But I'm more concerned that you sound very depressed :(
If we lived closer, I would come over to listen. Praying for you.

Maria Zannini said...

It's tough when bad things happen around the holidays. For us, it seems to happen around Thanksgiving. For that reason, we're especially vigilant with loved ones.

But you said it best when you said you try to match her enthusiasm. That's the best way to start. Children are so perceptive. Don't let her catch your apprehension.

jack69 said...

Aw shucks sweetie, just sing the Hot Digiddy Dog song and work in Christmas! You attitude is easy to understand, BUT, but I would bet there was at least one good thing about December, think about it. It is cooler there for one thing. Do like us old folk, use a ceramic tree or one of the new color changing table top trees. They are actually mood changing.
Love ya and the best in your quest for a beautiful Christmas.....
Love, lots of love from Florida!

Pat Hatt said...

Sucks when bad things happen around a holiday indeed. But the main reason for such things as stockings and trees I find is for the kids. They aren't kids that long and giving them that joy is worth pushing through the not want to do it.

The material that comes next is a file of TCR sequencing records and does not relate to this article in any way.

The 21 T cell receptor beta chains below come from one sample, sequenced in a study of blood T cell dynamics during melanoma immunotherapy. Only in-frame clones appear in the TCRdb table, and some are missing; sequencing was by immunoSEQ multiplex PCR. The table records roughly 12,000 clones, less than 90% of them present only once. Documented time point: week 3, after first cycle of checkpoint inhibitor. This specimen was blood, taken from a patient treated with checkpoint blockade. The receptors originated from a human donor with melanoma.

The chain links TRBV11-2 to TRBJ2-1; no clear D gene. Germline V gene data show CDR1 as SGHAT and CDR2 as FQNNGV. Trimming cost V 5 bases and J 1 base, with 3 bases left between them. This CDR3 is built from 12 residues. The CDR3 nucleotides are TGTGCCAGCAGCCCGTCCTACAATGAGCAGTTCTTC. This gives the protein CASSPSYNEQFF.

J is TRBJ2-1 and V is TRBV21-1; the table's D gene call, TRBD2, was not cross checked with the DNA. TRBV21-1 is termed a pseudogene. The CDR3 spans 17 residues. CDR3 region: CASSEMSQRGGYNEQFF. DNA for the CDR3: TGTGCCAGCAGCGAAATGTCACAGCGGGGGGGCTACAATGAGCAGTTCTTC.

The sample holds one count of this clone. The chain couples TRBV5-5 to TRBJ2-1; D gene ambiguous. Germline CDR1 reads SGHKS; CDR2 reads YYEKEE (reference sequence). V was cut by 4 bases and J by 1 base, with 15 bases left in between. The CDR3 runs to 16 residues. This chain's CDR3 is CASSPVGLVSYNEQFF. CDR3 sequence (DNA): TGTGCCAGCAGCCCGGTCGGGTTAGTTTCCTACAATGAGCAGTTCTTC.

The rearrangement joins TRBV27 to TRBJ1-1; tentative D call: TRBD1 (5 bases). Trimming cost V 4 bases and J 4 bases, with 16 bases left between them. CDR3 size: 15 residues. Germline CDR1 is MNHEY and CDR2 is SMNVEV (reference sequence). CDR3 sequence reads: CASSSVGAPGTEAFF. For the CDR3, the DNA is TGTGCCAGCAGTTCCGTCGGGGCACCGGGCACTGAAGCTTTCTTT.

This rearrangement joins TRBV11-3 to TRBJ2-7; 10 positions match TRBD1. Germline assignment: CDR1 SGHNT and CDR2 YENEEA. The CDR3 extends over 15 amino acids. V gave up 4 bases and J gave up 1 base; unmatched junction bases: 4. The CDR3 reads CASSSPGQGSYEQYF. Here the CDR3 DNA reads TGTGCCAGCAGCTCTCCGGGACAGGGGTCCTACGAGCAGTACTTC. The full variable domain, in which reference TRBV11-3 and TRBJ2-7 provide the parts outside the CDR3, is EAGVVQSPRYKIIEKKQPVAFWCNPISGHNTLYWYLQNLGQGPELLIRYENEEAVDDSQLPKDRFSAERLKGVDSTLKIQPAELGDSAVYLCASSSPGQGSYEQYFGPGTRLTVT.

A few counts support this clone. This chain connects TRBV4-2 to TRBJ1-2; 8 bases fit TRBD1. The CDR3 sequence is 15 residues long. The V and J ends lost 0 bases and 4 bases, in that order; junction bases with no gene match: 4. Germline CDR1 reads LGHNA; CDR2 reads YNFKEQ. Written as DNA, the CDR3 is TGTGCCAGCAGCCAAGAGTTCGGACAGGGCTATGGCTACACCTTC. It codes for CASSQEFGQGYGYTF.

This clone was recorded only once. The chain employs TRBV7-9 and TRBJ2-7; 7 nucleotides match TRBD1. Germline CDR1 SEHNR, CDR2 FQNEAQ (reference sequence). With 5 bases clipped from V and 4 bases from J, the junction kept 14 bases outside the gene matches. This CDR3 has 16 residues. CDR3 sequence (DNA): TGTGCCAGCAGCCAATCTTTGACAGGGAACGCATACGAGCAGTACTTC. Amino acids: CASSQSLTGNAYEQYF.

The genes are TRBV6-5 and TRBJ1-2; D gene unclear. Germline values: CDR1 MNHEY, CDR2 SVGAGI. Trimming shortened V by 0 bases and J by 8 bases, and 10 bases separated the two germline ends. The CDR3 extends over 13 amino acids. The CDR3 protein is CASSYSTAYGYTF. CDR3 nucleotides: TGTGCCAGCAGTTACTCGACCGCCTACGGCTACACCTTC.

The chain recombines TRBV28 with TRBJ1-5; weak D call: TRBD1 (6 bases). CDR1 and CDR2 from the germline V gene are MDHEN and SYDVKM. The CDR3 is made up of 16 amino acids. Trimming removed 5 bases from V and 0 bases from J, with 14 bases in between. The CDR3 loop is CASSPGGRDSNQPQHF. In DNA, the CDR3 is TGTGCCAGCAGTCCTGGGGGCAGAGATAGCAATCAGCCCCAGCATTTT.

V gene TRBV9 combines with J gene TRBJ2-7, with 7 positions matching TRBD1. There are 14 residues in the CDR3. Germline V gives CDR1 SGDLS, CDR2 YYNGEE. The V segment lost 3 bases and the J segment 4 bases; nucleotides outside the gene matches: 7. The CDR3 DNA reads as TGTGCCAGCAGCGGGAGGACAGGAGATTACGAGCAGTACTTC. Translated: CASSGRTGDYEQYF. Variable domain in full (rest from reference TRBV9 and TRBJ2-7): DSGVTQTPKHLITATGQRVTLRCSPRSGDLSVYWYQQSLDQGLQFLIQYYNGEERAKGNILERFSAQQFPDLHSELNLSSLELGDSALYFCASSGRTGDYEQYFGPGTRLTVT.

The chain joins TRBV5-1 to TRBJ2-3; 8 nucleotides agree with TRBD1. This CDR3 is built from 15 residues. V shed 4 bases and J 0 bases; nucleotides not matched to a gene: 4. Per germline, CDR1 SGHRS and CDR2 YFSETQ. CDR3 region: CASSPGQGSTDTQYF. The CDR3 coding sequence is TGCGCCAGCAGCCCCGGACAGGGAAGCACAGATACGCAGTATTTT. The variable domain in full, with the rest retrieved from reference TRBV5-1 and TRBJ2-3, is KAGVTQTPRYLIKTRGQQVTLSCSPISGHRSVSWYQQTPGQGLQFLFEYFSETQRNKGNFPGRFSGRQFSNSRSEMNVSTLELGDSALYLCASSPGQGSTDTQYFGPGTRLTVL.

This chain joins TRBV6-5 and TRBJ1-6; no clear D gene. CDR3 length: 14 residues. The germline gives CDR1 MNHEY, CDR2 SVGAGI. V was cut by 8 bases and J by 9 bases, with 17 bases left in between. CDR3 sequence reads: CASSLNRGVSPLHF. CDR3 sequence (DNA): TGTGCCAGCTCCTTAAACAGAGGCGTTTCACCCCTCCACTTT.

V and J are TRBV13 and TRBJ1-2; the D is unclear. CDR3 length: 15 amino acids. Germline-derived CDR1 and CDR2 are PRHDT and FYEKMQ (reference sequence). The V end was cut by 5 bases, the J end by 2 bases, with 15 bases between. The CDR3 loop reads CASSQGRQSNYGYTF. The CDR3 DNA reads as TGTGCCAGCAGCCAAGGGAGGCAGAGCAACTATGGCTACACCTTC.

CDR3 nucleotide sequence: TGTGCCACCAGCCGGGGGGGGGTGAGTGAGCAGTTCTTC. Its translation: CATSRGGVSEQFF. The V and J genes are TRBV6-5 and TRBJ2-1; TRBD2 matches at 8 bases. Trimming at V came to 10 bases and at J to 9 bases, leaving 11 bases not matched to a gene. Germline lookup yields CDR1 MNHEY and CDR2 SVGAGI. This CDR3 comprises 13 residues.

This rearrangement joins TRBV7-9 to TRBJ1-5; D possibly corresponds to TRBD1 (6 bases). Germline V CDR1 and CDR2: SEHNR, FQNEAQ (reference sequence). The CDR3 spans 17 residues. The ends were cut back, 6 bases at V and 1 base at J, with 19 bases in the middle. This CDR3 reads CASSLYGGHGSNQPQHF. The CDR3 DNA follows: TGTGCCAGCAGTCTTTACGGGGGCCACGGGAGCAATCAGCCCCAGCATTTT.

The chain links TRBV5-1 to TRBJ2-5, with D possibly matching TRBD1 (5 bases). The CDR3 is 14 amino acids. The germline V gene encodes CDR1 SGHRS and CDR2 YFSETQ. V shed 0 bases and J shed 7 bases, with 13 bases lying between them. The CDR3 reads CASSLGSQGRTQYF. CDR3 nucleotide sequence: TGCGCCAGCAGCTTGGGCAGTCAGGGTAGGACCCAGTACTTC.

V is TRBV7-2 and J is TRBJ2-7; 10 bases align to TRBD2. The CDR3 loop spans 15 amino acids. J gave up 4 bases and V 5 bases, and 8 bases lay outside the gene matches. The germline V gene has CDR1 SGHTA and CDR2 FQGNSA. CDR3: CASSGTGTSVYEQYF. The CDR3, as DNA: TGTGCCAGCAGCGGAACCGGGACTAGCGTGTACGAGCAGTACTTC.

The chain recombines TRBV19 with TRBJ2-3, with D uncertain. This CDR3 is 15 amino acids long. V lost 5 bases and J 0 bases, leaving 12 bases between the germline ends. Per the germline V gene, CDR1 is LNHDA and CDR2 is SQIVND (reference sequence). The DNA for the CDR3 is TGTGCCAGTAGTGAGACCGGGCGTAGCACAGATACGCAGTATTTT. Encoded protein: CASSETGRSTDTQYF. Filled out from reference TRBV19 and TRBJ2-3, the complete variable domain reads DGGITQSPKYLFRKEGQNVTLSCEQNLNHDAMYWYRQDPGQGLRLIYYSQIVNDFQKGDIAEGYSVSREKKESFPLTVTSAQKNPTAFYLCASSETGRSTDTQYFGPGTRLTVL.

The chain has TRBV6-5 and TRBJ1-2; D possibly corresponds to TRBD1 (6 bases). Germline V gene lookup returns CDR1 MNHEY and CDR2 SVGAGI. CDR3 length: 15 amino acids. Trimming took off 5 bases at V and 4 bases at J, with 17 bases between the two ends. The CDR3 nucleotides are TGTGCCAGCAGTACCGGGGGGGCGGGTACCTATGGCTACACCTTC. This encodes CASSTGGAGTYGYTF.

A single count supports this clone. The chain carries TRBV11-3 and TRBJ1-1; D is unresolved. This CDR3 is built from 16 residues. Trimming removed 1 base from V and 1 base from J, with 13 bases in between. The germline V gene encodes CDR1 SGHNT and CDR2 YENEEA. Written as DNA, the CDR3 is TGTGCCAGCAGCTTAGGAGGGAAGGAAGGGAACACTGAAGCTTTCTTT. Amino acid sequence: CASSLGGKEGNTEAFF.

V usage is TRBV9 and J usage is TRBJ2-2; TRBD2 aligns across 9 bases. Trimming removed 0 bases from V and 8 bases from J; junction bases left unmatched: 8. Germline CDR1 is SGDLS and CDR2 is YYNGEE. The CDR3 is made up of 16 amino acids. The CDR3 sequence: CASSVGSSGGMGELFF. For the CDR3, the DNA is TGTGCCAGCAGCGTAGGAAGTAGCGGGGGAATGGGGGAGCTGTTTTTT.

But since no kids in the family at the moment, we're pretty much skipping it this year, so I may not be the best one to help spread the cheer lol

Plowing Through Life (Martha) said...

I think that you already have the perfect guide for this, Betty. That sweet child! Children, with their hearts open wide, their innocence, their joyful spirits, are the ones that oftentimes help us move forward. Let her lead the way and share the joy and excitement she feels. Some of that magic may just find its way into your own heart! It can be quite contagious.

Intense Guy said...

Youngsters - like a trip to the maternity ward - remind us of the beauty of new, uncaring, innocent life. And that rubs off on us.